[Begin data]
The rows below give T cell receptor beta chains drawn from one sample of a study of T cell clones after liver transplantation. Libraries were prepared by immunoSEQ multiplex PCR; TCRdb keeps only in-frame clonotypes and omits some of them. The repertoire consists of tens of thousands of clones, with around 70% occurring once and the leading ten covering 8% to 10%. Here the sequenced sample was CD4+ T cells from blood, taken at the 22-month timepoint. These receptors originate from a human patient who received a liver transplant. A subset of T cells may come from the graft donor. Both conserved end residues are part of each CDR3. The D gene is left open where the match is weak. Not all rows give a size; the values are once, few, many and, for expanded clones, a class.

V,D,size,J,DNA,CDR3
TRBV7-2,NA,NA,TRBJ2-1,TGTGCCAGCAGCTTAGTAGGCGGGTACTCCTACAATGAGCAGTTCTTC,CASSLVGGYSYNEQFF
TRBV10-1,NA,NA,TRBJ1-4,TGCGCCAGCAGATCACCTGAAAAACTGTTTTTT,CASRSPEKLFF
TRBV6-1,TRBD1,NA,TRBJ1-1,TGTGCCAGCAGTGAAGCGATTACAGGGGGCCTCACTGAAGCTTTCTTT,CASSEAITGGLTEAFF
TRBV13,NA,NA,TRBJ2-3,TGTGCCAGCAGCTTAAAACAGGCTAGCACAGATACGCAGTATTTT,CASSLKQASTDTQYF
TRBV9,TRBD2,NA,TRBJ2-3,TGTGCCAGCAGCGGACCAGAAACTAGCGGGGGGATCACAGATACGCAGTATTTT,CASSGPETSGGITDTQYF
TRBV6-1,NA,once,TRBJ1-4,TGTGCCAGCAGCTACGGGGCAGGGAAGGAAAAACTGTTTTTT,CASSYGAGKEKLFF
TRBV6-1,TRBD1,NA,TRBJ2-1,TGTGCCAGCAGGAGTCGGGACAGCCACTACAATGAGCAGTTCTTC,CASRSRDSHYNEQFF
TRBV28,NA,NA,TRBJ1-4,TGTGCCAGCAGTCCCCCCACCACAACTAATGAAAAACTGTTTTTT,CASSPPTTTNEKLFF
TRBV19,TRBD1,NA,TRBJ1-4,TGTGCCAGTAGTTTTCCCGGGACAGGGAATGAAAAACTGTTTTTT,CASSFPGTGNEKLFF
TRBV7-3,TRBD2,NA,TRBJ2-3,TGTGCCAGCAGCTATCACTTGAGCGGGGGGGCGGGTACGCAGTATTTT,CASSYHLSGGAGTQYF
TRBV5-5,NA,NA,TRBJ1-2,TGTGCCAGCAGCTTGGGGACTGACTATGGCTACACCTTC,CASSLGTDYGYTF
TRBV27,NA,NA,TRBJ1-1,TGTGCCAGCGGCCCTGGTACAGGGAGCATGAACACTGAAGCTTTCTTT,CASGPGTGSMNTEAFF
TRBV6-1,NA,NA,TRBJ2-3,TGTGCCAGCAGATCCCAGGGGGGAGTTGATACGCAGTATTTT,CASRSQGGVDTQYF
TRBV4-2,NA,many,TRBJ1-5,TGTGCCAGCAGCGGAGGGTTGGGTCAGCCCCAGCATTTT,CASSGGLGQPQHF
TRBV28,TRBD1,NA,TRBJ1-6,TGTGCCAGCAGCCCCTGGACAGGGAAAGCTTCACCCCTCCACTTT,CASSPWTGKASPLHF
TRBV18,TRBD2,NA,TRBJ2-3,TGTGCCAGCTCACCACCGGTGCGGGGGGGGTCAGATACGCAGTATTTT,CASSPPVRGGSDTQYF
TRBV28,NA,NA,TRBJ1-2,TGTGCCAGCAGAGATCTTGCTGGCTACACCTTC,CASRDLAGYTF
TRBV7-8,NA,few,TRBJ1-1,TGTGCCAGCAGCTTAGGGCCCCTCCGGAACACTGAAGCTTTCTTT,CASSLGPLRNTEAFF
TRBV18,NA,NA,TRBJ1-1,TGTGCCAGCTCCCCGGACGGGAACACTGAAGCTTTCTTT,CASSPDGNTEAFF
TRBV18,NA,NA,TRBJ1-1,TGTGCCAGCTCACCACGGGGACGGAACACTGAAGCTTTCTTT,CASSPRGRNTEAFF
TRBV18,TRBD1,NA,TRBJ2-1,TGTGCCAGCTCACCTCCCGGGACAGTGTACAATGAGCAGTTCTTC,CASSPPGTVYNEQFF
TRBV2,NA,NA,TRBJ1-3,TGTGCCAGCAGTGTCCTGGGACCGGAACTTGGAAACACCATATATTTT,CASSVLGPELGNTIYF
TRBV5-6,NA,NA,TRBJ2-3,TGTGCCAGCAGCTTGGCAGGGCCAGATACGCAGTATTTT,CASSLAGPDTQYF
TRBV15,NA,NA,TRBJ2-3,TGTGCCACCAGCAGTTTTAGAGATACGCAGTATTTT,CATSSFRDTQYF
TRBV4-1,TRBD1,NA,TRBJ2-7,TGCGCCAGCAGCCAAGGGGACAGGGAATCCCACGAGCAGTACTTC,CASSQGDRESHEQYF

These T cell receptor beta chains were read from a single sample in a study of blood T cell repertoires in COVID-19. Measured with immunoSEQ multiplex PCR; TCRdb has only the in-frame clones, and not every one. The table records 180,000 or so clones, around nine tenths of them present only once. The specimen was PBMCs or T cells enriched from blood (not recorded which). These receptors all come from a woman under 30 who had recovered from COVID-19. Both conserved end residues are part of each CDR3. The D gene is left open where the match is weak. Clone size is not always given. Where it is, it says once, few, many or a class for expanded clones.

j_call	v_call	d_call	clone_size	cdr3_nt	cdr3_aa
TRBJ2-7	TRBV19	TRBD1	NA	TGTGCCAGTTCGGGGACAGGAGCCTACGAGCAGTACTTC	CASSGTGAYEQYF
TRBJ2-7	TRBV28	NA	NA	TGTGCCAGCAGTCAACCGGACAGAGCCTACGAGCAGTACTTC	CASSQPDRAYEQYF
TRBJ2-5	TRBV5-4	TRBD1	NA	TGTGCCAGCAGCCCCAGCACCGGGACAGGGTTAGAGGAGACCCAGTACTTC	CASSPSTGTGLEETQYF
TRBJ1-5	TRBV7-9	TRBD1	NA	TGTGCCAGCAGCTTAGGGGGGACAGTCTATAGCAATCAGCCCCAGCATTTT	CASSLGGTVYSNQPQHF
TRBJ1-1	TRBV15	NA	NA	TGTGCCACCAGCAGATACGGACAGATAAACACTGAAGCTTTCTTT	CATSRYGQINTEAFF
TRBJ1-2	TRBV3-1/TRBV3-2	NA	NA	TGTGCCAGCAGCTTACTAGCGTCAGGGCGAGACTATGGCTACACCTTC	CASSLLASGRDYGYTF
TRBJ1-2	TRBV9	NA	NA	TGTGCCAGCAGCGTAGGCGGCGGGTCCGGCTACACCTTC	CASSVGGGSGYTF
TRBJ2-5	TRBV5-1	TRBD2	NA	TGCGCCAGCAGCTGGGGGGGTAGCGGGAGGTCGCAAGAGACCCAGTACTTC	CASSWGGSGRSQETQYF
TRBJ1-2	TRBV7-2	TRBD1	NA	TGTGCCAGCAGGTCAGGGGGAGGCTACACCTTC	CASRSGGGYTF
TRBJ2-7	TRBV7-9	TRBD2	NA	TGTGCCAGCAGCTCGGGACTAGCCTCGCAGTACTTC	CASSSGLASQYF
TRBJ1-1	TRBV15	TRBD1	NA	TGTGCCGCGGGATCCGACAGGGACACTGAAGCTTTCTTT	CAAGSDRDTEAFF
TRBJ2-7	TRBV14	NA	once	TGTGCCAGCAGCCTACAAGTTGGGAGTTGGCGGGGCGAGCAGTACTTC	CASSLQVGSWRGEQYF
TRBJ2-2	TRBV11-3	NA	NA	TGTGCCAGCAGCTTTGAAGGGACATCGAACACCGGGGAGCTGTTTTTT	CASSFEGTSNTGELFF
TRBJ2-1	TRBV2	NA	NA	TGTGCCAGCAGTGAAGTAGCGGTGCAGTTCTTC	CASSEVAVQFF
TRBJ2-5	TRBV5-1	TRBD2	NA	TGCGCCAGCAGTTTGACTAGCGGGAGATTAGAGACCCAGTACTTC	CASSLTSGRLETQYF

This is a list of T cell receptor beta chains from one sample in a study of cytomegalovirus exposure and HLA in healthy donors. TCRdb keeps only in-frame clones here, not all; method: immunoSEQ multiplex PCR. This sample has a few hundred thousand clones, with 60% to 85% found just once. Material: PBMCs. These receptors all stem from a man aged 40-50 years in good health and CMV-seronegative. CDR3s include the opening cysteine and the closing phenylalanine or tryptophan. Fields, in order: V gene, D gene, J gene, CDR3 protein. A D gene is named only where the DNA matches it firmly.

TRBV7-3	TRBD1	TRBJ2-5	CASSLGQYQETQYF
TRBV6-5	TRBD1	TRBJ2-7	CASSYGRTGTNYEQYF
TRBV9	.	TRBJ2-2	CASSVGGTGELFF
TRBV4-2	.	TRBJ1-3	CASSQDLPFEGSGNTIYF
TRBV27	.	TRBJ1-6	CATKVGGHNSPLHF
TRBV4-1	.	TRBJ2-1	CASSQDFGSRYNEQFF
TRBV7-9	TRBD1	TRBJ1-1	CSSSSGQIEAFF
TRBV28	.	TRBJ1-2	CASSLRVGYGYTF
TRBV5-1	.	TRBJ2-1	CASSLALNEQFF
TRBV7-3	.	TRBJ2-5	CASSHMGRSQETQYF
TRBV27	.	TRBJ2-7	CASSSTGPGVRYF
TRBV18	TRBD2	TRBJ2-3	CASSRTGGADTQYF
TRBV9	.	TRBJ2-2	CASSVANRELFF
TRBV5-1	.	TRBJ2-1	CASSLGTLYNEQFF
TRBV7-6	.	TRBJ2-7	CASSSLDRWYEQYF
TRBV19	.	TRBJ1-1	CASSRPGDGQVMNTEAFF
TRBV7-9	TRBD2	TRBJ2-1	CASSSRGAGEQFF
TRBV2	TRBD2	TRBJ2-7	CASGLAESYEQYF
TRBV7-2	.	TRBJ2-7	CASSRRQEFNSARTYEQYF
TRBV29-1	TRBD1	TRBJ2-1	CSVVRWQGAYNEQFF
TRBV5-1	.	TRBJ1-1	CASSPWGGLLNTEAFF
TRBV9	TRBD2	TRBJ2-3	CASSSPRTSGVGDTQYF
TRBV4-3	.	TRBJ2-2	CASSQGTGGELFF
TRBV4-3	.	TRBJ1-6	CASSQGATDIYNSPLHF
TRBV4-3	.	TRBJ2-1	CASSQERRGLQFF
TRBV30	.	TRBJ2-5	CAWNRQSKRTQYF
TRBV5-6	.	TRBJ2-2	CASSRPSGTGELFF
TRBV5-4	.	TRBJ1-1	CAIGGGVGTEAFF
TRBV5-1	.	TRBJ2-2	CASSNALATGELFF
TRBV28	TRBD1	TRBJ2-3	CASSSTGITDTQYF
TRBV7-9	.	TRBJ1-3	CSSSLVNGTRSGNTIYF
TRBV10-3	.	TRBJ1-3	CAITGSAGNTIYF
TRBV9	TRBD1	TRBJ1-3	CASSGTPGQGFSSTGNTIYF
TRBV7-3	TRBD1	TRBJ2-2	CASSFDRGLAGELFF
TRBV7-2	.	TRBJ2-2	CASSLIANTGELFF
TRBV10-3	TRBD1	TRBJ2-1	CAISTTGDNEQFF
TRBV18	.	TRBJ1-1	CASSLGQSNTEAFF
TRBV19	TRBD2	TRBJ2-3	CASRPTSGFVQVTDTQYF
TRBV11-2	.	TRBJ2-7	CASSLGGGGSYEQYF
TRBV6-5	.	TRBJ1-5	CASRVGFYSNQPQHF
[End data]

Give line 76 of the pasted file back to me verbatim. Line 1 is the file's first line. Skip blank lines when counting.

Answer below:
TRBV7-9	.	TRBJ1-3	CSSSLVNGTRSGNTIYF